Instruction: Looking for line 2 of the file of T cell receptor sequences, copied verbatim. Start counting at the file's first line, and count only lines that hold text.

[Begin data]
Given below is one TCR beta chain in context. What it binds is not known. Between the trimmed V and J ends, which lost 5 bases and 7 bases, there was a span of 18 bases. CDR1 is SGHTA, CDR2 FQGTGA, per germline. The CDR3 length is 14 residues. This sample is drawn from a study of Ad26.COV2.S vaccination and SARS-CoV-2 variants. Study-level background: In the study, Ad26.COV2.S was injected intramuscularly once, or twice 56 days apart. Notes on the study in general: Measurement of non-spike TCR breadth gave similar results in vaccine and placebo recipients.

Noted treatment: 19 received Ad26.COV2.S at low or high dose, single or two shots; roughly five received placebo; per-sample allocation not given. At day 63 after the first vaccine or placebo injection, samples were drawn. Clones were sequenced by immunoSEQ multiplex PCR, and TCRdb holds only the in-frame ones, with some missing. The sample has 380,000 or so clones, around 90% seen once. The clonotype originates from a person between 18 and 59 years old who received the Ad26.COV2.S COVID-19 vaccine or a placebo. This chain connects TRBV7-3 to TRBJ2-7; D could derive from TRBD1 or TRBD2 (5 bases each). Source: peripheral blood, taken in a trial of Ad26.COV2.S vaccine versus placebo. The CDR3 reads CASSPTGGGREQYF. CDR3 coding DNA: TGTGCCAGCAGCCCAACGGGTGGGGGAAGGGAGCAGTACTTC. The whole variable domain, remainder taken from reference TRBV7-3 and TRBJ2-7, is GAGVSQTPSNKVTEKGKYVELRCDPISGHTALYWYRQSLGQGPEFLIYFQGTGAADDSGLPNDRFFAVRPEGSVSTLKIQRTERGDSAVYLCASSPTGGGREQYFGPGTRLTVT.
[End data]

Noted treatment: 19 received Ad26.COV2.S at low or high dose, single or two shots; roughly five received placebo; per-sample allocation not given. At day 63 after the first vaccine or placebo injection, samples were drawn. Clones were sequenced by immunoSEQ multiplex PCR, and TCRdb holds only the in-frame ones, with some missing. The sample has 380,000 or so clones, around 90% seen once. The clonotype originates from a person between 18 and 59 years old who received the Ad26.COV2.S COVID-19 vaccine or a placebo. This chain connects TRBV7-3 to TRBJ2-7; D could derive from TRBD1 or TRBD2 (5 bases each). Source: peripheral blood, taken in a trial of Ad26.COV2.S vaccine versus placebo. The CDR3 reads CASSPTGGGREQYF. CDR3 coding DNA: TGTGCCAGCAGCCCAACGGGTGGGGGAAGGGAGCAGTACTTC. The whole variable domain, remainder taken from reference TRBV7-3 and TRBJ2-7, is GAGVSQTPSNKVTEKGKYVELRCDPISGHTALYWYRQSLGQGPEFLIYFQGTGAADDSGLPNDRFFAVRPEGSVSTLKIQRTERGDSAVYLCASSPTGGGREQYFGPGTRLTVT.